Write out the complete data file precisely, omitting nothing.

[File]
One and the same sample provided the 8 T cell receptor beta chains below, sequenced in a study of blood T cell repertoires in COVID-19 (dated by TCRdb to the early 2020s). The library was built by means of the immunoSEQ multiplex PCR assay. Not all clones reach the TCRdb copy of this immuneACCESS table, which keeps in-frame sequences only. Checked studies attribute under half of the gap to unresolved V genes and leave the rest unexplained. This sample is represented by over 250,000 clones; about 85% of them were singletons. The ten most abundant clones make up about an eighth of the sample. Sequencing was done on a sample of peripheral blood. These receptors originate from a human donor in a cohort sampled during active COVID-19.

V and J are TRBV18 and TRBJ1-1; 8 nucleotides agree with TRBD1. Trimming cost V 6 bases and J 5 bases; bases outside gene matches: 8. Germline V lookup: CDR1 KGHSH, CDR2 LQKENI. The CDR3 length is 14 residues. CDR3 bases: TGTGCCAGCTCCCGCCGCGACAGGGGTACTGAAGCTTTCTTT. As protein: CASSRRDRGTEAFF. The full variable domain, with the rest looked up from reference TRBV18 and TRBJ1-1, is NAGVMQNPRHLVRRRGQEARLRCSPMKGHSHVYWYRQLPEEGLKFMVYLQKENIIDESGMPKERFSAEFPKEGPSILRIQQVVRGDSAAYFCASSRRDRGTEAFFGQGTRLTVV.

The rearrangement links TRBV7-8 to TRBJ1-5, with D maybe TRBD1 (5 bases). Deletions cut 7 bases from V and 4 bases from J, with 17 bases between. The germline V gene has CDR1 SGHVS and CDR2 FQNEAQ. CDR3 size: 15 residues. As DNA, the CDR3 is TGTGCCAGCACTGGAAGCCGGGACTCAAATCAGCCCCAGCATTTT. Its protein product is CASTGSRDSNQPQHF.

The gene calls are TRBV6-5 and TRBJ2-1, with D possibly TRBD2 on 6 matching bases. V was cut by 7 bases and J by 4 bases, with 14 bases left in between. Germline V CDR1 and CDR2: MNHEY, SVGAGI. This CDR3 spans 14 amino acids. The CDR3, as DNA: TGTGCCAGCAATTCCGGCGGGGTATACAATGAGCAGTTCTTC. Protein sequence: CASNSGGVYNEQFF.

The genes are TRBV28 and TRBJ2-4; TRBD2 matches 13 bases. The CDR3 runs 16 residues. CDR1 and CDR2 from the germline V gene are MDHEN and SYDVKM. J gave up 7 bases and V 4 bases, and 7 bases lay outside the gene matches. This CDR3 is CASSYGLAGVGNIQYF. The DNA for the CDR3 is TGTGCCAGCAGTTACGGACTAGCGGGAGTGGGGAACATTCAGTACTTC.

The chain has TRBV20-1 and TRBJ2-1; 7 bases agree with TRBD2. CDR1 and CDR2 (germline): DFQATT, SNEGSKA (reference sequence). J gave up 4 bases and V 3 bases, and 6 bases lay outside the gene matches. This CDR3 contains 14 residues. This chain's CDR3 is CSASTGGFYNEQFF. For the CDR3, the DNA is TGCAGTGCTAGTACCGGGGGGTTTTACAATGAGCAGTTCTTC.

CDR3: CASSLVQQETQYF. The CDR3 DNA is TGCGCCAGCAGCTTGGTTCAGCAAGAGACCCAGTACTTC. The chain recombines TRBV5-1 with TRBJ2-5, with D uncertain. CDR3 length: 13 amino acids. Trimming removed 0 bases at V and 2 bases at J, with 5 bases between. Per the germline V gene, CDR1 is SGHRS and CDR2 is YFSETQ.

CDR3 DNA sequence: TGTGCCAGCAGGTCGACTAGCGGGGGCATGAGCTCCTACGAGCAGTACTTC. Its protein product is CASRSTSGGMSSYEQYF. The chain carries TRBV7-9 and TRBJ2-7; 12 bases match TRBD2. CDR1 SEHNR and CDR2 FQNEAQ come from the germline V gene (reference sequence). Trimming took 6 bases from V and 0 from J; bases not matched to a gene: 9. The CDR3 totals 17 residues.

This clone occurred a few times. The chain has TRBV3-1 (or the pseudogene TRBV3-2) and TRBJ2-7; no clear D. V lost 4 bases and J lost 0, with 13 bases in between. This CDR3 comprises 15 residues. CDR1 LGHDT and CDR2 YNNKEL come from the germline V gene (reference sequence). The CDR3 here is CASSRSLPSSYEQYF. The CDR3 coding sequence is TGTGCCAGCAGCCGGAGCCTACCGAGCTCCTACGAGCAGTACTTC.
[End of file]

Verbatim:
One and the same sample provided the 8 T cell receptor beta chains below, sequenced in a study of blood T cell repertoires in COVID-19 (dated by TCRdb to the early 2020s). The library was built by means of the immunoSEQ multiplex PCR assay. Not all clones reach the TCRdb copy of this immuneACCESS table, which keeps in-frame sequences only. Checked studies attribute under half of the gap to unresolved V genes and leave the rest unexplained. This sample is represented by over 250,000 clones; about 85% of them were singletons. The ten most abundant clones make up about an eighth of the sample. Sequencing was done on a sample of peripheral blood. These receptors originate from a human donor in a cohort sampled during active COVID-19.

V and J are TRBV18 and TRBJ1-1; 8 nucleotides agree with TRBD1. Trimming cost V 6 bases and J 5 bases; bases outside gene matches: 8. Germline V lookup: CDR1 KGHSH, CDR2 LQKENI. The CDR3 length is 14 residues. CDR3 bases: TGTGCCAGCTCCCGCCGCGACAGGGGTACTGAAGCTTTCTTT. As protein: CASSRRDRGTEAFF. The full variable domain, with the rest looked up from reference TRBV18 and TRBJ1-1, is NAGVMQNPRHLVRRRGQEARLRCSPMKGHSHVYWYRQLPEEGLKFMVYLQKENIIDESGMPKERFSAEFPKEGPSILRIQQVVRGDSAAYFCASSRRDRGTEAFFGQGTRLTVV.

The rearrangement links TRBV7-8 to TRBJ1-5, with D maybe TRBD1 (5 bases). Deletions cut 7 bases from V and 4 bases from J, with 17 bases between. The germline V gene has CDR1 SGHVS and CDR2 FQNEAQ. CDR3 size: 15 residues. As DNA, the CDR3 is TGTGCCAGCACTGGAAGCCGGGACTCAAATCAGCCCCAGCATTTT. Its protein product is CASTGSRDSNQPQHF.

The gene calls are TRBV6-5 and TRBJ2-1, with D possibly TRBD2 on 6 matching bases. V was cut by 7 bases and J by 4 bases, with 14 bases left in between. Germline V CDR1 and CDR2: MNHEY, SVGAGI. This CDR3 spans 14 amino acids. The CDR3, as DNA: TGTGCCAGCAATTCCGGCGGGGTATACAATGAGCAGTTCTTC. Protein sequence: CASNSGGVYNEQFF.

The genes are TRBV28 and TRBJ2-4; TRBD2 matches 13 bases. The CDR3 runs 16 residues. CDR1 and CDR2 from the germline V gene are MDHEN and SYDVKM. J gave up 7 bases and V 4 bases, and 7 bases lay outside the gene matches. This CDR3 is CASSYGLAGVGNIQYF. The DNA for the CDR3 is TGTGCCAGCAGTTACGGACTAGCGGGAGTGGGGAACATTCAGTACTTC.

The chain has TRBV20-1 and TRBJ2-1; 7 bases agree with TRBD2. CDR1 and CDR2 (germline): DFQATT, SNEGSKA (reference sequence). J gave up 4 bases and V 3 bases, and 6 bases lay outside the gene matches. This CDR3 contains 14 residues. This chain's CDR3 is CSASTGGFYNEQFF. For the CDR3, the DNA is TGCAGTGCTAGTACCGGGGGGTTTTACAATGAGCAGTTCTTC.

CDR3: CASSLVQQETQYF. The CDR3 DNA is TGCGCCAGCAGCTTGGTTCAGCAAGAGACCCAGTACTTC. The chain recombines TRBV5-1 with TRBJ2-5, with D uncertain. CDR3 length: 13 amino acids. Trimming removed 0 bases at V and 2 bases at J, with 5 bases between. Per the germline V gene, CDR1 is SGHRS and CDR2 is YFSETQ.

CDR3 DNA sequence: TGTGCCAGCAGGTCGACTAGCGGGGGCATGAGCTCCTACGAGCAGTACTTC. Its protein product is CASRSTSGGMSSYEQYF. The chain carries TRBV7-9 and TRBJ2-7; 12 bases match TRBD2. CDR1 SEHNR and CDR2 FQNEAQ come from the germline V gene (reference sequence). Trimming took 6 bases from V and 0 from J; bases not matched to a gene: 9. The CDR3 totals 17 residues.

This clone occurred a few times. The chain has TRBV3-1 (or the pseudogene TRBV3-2) and TRBJ2-7; no clear D. V lost 4 bases and J lost 0, with 13 bases in between. This CDR3 comprises 15 residues. CDR1 LGHDT and CDR2 YNNKEL come from the germline V gene (reference sequence). The CDR3 here is CASSRSLPSSYEQYF. The CDR3 coding sequence is TGTGCCAGCAGCCGGAGCCTACCGAGCTCCTACGAGCAGTACTTC.